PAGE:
Certainly, the church of both antiquity and the Middle Ages would have been utterly bemused by such a theological double standard. The fact of the matter is that the pre-Reformation Church’s theology of what we today call “singleness” was deeply eschatological in its shape, formation and implications. This was in no small part because of Jesus' teaching in the Sadducean pericope. Our ancestors overwhelmingly understood Jesus’ comment of being “like the angels” to be a reference to unmarried sexual chastity in the resurrection. Many of them conceived of this as a kind of rediscovered and eternal virginity (of both the body and soul).

Take for example Cyril of Alexandria who encouraged the unmarried Christians of his age to remember that what “we are all to become, you have begun to be. The glory of the resurrection in the next life you possess already… In persevering in chasteness and virginity, you are equal to the Angels of God”.[1] Indeed, as early as the second century, the ancient Christian church understood the unmarried virginal life to be that which uniquely announced the coming dawn of a new creation. Church greats such as Origen perceived the virgin Christian to be a teleological symbol that mediated between this creation and the next. Gregory of Nyssa asserted that the sexually chaste unmarried Christian epitomised humanity’s individual eschatological future. John Chrysostom saw the unmarried person to be one who necessarily testified to the wonderful hope of a coming age freed from the cycle of death and decay. The inimitable Augustine of Hippo contended that unmarried virginity “belongs with the angels, and in corruptible flesh is a foretaste of eternal incorruptibility. All physical parenthood, all married chastity, must give way to this”.[2]  As the contemporary commentator François Bovon observes, the early church fathers “did not reserve the fulfillment of Jesus’ words for the eschatological future [but instead claimed that it] is the ascetics and monks, who here below are already “equal to angels.[3]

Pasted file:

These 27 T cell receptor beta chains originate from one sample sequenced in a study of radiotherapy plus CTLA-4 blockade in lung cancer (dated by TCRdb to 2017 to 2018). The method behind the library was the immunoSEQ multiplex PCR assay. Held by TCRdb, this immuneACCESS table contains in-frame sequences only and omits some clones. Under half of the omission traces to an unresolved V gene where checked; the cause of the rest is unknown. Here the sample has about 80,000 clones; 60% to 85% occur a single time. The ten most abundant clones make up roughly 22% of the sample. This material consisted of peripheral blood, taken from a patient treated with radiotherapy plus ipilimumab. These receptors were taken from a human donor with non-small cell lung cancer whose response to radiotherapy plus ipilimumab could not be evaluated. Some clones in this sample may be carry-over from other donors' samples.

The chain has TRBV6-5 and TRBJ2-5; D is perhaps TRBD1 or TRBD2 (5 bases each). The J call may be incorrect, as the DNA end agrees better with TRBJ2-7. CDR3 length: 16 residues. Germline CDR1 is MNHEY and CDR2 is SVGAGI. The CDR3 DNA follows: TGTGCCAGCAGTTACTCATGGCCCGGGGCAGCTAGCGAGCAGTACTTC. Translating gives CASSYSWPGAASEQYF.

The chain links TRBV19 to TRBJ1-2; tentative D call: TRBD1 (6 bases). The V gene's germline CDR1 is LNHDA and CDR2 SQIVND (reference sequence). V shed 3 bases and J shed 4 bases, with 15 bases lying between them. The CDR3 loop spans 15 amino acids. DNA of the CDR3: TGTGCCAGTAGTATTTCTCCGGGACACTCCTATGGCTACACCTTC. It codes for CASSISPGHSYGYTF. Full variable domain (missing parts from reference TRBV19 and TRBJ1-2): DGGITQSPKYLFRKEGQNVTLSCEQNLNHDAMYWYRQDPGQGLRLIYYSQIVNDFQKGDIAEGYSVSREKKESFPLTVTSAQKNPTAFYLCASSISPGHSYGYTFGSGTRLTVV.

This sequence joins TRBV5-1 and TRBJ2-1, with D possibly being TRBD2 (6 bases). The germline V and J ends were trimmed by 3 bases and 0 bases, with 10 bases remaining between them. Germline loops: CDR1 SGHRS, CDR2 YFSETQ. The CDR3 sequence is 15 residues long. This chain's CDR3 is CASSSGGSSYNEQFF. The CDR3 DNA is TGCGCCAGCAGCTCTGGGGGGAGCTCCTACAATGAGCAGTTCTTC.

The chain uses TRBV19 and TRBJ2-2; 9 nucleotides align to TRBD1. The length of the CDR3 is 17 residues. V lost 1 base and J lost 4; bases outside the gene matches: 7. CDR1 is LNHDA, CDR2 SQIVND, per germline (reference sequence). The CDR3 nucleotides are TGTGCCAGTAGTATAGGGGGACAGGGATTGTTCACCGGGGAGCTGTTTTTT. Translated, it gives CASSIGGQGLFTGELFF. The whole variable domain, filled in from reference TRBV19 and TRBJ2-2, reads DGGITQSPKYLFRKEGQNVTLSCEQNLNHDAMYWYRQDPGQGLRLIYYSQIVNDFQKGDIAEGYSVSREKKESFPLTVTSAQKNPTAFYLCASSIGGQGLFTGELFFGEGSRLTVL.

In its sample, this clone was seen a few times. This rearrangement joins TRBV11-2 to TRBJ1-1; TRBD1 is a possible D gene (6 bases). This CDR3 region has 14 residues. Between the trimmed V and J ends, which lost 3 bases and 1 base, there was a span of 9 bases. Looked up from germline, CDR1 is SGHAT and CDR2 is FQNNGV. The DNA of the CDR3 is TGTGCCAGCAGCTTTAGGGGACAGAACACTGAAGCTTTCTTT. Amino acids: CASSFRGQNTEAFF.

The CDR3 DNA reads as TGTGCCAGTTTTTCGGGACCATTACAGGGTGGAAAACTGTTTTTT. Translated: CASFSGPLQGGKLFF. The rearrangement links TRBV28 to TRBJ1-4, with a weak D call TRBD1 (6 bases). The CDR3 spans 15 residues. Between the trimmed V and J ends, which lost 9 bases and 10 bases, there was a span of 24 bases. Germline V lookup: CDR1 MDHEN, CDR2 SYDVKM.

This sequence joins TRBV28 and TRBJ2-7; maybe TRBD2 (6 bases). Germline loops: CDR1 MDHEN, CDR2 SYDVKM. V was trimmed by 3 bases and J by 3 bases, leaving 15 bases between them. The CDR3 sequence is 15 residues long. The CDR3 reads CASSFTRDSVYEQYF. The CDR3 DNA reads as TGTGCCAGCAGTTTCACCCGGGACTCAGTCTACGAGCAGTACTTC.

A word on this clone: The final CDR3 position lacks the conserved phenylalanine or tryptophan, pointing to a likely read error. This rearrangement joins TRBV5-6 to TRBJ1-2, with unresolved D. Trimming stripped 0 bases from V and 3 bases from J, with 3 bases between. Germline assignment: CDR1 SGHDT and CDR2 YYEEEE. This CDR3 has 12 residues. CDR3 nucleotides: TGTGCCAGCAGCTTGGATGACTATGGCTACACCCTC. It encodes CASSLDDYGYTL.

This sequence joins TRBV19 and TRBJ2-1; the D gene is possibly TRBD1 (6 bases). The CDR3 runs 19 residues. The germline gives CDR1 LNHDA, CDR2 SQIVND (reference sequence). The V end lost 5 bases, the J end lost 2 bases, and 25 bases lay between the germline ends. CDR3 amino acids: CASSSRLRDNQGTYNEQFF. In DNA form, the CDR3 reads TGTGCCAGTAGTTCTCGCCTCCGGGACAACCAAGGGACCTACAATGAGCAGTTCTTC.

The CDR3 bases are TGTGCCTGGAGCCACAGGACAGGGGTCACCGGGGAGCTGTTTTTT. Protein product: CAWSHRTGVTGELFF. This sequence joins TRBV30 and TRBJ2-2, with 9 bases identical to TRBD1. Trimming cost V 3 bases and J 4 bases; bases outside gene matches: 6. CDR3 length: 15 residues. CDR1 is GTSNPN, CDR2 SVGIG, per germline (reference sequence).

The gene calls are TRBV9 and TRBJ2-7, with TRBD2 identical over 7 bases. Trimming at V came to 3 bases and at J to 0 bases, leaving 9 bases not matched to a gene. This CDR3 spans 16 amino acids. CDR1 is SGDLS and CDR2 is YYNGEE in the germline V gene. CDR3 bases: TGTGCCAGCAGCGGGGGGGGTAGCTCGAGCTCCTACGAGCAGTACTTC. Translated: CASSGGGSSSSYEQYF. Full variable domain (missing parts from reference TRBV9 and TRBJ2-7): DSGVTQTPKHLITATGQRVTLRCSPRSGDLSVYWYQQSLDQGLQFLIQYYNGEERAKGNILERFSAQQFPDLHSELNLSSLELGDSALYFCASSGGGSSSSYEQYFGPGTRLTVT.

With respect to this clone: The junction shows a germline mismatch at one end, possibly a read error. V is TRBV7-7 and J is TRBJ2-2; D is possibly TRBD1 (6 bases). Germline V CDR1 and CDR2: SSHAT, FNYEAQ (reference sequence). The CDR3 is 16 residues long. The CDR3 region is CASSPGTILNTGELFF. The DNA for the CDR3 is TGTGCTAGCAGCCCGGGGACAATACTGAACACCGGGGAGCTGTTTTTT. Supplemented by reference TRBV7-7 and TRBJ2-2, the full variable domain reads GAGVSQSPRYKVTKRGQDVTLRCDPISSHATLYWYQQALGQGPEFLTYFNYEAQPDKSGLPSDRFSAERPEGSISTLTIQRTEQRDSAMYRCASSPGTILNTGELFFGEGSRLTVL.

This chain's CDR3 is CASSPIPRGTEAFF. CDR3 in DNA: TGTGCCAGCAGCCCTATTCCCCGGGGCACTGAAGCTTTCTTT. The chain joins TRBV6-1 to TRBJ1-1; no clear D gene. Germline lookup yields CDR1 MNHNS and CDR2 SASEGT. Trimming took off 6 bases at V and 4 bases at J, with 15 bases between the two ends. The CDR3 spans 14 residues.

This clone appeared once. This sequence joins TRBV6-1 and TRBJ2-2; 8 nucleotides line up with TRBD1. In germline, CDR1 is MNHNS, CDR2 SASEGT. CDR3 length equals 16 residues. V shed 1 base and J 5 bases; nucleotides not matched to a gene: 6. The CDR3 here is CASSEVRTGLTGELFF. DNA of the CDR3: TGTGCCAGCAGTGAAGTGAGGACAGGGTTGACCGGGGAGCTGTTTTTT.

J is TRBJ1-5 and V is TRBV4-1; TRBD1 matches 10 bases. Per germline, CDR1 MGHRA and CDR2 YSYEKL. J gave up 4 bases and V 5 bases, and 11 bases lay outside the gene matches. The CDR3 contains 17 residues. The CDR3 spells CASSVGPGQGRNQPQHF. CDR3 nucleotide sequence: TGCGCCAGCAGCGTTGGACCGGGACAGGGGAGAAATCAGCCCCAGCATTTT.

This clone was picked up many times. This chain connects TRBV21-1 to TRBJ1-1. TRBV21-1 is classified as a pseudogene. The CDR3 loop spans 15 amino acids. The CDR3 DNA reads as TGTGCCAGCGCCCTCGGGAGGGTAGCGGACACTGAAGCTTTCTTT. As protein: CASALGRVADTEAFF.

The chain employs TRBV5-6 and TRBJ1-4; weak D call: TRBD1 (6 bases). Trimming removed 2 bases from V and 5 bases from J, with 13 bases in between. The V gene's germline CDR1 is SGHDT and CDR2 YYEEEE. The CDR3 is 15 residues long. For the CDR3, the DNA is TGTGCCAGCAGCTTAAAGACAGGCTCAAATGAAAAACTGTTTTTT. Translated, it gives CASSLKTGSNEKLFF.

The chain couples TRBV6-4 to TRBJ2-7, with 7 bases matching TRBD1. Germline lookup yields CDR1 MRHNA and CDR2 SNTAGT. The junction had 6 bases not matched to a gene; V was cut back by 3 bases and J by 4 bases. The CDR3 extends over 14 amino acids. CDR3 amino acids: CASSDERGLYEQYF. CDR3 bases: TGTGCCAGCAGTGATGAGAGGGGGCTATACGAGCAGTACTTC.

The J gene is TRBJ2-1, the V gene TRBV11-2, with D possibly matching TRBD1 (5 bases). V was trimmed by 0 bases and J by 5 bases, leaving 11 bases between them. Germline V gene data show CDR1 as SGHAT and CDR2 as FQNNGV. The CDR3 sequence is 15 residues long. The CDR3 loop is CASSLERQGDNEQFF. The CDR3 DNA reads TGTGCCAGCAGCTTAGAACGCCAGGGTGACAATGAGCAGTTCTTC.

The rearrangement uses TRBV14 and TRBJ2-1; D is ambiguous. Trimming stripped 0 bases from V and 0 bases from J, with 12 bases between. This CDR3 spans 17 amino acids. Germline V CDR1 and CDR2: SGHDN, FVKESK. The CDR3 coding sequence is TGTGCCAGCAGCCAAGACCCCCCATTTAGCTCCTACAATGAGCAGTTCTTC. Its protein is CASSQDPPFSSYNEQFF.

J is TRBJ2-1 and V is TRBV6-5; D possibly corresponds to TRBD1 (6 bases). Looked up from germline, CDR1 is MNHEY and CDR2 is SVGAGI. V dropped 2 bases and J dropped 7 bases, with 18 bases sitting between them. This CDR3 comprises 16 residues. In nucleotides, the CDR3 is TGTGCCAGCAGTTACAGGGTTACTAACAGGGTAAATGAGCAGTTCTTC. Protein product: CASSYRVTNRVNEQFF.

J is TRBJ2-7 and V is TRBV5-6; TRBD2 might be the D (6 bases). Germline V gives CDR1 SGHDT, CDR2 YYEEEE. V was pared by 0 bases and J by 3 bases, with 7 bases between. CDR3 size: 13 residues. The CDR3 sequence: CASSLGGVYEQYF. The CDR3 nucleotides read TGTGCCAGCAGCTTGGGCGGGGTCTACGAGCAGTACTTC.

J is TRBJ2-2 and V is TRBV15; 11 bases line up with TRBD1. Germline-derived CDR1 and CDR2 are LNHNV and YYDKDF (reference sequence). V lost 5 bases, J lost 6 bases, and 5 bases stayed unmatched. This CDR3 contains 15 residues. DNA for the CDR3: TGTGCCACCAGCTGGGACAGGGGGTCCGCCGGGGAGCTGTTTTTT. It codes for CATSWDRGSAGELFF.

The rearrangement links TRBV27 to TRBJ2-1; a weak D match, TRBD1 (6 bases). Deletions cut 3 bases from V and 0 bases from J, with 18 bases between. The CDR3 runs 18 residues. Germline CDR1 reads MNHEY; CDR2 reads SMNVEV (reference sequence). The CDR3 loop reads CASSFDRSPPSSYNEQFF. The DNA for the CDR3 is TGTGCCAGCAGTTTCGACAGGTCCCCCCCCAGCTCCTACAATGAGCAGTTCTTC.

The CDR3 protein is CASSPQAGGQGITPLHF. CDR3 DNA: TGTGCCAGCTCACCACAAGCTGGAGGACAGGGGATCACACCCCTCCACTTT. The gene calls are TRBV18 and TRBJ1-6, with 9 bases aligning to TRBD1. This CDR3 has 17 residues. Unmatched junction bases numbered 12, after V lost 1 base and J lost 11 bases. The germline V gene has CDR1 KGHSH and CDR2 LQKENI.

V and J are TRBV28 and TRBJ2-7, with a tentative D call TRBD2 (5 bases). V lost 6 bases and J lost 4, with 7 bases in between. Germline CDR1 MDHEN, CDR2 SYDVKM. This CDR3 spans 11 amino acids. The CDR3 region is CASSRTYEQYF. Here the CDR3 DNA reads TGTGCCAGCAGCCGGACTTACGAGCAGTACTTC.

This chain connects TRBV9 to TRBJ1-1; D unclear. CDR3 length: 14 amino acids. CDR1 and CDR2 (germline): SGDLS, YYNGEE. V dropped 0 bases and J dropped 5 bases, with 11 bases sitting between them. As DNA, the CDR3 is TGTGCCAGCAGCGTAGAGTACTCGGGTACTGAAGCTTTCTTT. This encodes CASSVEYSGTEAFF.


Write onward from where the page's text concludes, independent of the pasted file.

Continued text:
Their medieval Christian descendants likewise understood the chaste unmarried life to be that which pointed and even pre-emptively participated in this aspect of humanity’s heavenly embodied reality.  Writing in the twelfth century, Bernard of Clairvaux wondered “why should you not be, even today, what all the elect will some day after the resurrection, like to the angels of heaven, since like them you are unmarried?”.[4] It was the unmarried celibate “alone, in the here and now of our mortality, [who] mirrors in some degree the state of immortal glory… offering in some measure to the world an experience of that heavenly mode of life”.[5]  This connection between the unmarried celibate and the vita angelica (life of the angels) was further exemplified and celebrated in various hagiographical accounts of the lives of saints, resources intended to teach theology to everyday medieval believers. For the first millennium and a half of the Church’s corporate life and teaching, “singleness” was celebrated—at times, revered—precisely because it was understood to uniquely testify to the eschaton.